Case(s) in point – I heard people suggesting the Bunker / video review system should only be used in try scoring movements. Really??? The moment the NRL adopts that policy, is the moment we start complaining about “why do we have technology and not use it during the run of play??”. Can you imagine a high shot not being detected?

Another common complaint is – why don’t the refs make calls when they have a clear view of a try? Why are there so many referrals to the Bunker? Why can’t they just award the try? The answer is simple. It will take just one instance where a referee has the cojones to make that call and then get it wrong. Lookout. It’ll be a case of “Unleash the hounds!”. My hand is up. Over-referrals to the Bunker is one of my biggest bug-bear. I’ve often suggested that a referee should be allowed to make one of 3 decisions when making a call on tries:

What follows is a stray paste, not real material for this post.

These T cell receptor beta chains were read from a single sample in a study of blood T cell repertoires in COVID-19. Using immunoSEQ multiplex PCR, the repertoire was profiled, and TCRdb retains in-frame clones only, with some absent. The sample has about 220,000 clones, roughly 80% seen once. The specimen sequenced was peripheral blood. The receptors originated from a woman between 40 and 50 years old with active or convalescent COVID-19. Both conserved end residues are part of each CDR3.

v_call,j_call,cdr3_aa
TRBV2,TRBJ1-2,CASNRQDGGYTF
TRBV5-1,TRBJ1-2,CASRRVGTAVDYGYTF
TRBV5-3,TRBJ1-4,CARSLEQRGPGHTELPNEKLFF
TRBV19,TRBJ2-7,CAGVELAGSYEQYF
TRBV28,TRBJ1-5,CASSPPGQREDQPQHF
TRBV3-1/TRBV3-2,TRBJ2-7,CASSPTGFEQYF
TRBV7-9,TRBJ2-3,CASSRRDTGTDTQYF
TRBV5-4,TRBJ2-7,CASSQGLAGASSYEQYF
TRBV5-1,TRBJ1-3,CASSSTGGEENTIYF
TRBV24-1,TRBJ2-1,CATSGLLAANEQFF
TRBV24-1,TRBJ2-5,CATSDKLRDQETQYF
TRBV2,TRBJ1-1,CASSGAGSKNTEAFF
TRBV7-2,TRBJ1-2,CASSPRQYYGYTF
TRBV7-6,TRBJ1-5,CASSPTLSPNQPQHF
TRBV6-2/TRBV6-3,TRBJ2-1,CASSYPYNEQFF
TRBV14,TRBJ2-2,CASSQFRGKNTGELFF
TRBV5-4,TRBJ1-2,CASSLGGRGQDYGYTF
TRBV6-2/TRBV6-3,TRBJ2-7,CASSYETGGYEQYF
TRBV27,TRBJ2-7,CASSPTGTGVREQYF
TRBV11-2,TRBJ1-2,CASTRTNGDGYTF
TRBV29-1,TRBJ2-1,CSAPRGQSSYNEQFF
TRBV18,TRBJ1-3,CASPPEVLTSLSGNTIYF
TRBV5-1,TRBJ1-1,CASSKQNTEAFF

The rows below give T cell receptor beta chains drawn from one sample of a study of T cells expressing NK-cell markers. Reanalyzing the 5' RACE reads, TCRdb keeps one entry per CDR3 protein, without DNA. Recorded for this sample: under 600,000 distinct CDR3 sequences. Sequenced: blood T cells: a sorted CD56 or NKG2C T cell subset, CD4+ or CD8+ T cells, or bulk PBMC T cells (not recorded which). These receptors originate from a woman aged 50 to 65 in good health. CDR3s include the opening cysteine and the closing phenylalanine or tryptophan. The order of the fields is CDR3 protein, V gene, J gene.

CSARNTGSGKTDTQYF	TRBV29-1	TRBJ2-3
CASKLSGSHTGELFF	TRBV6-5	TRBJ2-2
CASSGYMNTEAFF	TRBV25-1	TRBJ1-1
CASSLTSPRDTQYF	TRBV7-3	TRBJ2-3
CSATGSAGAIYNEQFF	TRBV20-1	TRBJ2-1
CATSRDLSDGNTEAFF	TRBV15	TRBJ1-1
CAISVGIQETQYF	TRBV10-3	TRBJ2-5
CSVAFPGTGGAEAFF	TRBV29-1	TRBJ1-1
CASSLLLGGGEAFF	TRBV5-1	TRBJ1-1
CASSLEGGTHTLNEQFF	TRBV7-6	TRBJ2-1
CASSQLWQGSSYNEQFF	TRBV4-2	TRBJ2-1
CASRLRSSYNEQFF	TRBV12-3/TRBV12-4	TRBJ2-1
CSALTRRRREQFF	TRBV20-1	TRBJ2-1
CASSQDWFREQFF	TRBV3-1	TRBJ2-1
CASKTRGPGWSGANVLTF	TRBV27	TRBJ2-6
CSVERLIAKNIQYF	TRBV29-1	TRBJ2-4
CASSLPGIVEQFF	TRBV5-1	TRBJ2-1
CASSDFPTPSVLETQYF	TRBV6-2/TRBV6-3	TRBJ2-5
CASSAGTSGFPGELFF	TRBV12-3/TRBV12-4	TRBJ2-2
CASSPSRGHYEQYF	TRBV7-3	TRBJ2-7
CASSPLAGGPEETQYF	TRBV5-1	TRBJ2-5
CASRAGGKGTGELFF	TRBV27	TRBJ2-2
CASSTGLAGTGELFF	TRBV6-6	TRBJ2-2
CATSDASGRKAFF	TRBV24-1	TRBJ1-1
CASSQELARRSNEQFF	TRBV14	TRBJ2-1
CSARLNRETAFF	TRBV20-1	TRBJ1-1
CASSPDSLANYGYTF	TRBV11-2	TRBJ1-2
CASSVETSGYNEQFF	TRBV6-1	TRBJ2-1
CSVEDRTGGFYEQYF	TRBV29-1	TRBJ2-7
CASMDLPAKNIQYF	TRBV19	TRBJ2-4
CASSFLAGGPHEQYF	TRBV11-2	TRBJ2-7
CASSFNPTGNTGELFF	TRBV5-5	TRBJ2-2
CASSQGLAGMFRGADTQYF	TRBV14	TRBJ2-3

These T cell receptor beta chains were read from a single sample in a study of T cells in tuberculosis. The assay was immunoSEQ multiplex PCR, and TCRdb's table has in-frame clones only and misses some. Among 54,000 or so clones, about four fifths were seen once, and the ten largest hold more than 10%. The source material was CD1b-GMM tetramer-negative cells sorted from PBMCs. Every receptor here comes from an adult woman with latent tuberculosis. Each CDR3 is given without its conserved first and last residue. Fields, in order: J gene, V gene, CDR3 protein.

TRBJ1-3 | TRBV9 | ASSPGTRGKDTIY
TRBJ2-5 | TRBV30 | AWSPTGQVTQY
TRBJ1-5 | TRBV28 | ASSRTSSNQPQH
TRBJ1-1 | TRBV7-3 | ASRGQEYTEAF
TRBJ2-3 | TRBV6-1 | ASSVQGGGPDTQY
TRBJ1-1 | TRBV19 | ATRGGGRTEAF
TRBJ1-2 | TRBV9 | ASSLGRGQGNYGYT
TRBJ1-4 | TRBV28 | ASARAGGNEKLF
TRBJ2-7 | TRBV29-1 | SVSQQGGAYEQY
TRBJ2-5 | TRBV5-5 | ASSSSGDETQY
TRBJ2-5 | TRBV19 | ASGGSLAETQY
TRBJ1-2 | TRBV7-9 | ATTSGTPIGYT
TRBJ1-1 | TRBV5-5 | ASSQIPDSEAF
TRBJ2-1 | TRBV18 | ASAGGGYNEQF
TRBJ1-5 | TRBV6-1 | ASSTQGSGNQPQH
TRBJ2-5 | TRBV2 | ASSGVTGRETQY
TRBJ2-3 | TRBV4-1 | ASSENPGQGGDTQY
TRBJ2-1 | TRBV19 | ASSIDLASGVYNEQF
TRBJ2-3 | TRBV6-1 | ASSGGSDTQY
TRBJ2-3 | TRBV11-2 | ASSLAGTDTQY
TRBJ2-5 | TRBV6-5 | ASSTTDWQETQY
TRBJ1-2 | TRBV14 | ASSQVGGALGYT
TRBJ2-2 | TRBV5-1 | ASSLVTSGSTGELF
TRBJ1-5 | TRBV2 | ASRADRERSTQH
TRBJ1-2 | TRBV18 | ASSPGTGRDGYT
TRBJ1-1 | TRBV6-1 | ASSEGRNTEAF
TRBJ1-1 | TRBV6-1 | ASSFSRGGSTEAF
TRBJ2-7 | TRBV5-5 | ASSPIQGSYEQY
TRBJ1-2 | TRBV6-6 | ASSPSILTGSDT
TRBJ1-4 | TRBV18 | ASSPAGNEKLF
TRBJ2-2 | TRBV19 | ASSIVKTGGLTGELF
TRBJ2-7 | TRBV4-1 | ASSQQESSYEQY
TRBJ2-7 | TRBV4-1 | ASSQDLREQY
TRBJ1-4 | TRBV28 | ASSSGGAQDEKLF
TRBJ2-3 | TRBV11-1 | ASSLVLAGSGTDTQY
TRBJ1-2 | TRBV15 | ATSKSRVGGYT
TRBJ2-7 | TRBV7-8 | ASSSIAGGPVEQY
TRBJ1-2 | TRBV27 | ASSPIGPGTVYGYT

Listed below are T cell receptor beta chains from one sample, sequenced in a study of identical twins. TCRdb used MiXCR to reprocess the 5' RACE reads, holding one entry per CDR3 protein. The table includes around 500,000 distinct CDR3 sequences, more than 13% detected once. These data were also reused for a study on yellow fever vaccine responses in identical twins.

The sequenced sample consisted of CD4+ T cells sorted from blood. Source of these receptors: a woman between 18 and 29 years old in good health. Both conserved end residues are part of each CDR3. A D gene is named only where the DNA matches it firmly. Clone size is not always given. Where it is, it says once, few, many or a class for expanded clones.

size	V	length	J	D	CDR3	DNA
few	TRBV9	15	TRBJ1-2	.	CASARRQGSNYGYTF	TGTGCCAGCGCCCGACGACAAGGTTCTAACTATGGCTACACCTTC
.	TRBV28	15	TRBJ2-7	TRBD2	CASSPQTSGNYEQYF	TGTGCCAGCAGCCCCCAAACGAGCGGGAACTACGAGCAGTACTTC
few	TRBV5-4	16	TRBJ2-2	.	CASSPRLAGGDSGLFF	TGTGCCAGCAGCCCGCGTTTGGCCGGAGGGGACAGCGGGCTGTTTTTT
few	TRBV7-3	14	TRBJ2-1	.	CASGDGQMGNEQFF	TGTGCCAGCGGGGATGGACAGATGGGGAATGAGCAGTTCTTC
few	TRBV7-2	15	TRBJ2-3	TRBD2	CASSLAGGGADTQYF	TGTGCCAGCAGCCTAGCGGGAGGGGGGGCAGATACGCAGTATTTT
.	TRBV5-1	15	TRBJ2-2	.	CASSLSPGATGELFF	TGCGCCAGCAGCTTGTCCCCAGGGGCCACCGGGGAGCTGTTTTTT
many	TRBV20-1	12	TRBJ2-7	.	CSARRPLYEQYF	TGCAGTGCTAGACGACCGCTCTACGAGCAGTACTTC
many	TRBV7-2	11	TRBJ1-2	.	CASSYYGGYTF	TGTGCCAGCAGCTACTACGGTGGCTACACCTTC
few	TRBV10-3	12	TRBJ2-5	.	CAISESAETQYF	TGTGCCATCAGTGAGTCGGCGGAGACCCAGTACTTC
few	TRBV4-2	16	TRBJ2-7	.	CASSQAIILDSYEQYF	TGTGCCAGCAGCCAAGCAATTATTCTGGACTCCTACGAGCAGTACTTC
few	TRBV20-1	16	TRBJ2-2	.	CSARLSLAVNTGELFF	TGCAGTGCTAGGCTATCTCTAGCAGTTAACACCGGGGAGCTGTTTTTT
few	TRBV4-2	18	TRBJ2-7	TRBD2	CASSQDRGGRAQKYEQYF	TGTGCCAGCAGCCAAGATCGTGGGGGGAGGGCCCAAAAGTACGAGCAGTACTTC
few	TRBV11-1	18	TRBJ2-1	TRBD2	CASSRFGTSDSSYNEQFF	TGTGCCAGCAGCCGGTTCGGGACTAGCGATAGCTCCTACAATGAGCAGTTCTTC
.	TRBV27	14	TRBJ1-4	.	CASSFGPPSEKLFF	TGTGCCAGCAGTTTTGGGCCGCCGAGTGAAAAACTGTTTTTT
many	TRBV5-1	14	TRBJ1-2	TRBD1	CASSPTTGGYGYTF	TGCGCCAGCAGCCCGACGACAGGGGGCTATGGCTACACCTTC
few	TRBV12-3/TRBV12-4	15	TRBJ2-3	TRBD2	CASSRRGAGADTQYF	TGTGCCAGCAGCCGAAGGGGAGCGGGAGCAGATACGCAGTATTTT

1. Try (if he or the touch judge has a clear view)
  2. No Try (ditto above)
  3. “I’ve got no idea, over to you Bunker-man”.

The problem with option 3 is – what if the Bunker also has no idea or no clear vision? Then what? A decision has to be made, right? Do they just take a stab? The bottom line is, the NRL have actually got it right. The problem is, the system is never going to be perfect AND we’ll always have a whinge regardless of what process is adopted.